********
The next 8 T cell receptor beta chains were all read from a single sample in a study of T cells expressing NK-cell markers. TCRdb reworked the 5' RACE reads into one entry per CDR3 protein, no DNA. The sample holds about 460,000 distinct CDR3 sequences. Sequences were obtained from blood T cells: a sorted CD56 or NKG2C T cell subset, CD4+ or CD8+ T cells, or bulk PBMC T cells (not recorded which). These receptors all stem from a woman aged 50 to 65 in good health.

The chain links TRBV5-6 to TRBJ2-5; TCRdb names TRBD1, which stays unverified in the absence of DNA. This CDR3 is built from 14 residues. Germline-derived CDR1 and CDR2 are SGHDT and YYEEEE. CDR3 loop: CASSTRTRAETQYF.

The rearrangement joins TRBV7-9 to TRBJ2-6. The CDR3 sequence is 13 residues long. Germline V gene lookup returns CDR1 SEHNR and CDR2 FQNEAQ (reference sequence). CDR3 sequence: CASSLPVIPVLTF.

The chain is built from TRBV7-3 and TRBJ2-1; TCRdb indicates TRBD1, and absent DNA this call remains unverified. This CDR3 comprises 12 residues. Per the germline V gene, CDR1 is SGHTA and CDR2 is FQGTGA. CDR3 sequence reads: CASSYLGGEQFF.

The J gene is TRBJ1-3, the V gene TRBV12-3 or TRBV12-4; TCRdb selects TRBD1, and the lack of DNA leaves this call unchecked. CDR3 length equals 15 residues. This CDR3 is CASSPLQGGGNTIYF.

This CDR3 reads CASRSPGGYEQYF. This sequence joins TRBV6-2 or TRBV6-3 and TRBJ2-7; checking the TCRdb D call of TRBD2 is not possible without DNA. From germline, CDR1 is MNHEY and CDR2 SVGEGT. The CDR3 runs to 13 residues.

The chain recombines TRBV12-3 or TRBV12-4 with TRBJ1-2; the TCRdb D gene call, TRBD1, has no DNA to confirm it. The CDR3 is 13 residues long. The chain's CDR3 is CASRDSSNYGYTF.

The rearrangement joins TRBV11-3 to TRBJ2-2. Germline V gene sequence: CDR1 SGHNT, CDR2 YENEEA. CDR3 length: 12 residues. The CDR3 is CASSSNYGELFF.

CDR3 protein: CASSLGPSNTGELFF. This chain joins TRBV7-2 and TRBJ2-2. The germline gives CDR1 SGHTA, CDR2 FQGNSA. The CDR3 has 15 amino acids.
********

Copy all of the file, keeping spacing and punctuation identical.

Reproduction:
The next 8 T cell receptor beta chains were all read from a single sample in a study of T cells expressing NK-cell markers. TCRdb reworked the 5' RACE reads into one entry per CDR3 protein, no DNA. The sample holds about 460,000 distinct CDR3 sequences. Sequences were obtained from blood T cells: a sorted CD56 or NKG2C T cell subset, CD4+ or CD8+ T cells, or bulk PBMC T cells (not recorded which). These receptors all stem from a woman aged 50 to 65 in good health.

The chain links TRBV5-6 to TRBJ2-5; TCRdb names TRBD1, which stays unverified in the absence of DNA. This CDR3 is built from 14 residues. Germline-derived CDR1 and CDR2 are SGHDT and YYEEEE. CDR3 loop: CASSTRTRAETQYF.

The rearrangement joins TRBV7-9 to TRBJ2-6. The CDR3 sequence is 13 residues long. Germline V gene lookup returns CDR1 SEHNR and CDR2 FQNEAQ (reference sequence). CDR3 sequence: CASSLPVIPVLTF.

The chain is built from TRBV7-3 and TRBJ2-1; TCRdb indicates TRBD1, and absent DNA this call remains unverified. This CDR3 comprises 12 residues. Per the germline V gene, CDR1 is SGHTA and CDR2 is FQGTGA. CDR3 sequence reads: CASSYLGGEQFF.

The J gene is TRBJ1-3, the V gene TRBV12-3 or TRBV12-4; TCRdb selects TRBD1, and the lack of DNA leaves this call unchecked. CDR3 length equals 15 residues. This CDR3 is CASSPLQGGGNTIYF.

This CDR3 reads CASRSPGGYEQYF. This sequence joins TRBV6-2 or TRBV6-3 and TRBJ2-7; checking the TCRdb D call of TRBD2 is not possible without DNA. From germline, CDR1 is MNHEY and CDR2 SVGEGT. The CDR3 runs to 13 residues.

The chain recombines TRBV12-3 or TRBV12-4 with TRBJ1-2; the TCRdb D gene call, TRBD1, has no DNA to confirm it. The CDR3 is 13 residues long. The chain's CDR3 is CASRDSSNYGYTF.

The rearrangement joins TRBV11-3 to TRBJ2-2. Germline V gene sequence: CDR1 SGHNT, CDR2 YENEEA. CDR3 length: 12 residues. The CDR3 is CASSSNYGELFF.

CDR3 protein: CASSLGPSNTGELFF. This chain joins TRBV7-2 and TRBJ2-2. The germline gives CDR1 SGHTA, CDR2 FQGNSA. The CDR3 has 15 amino acids.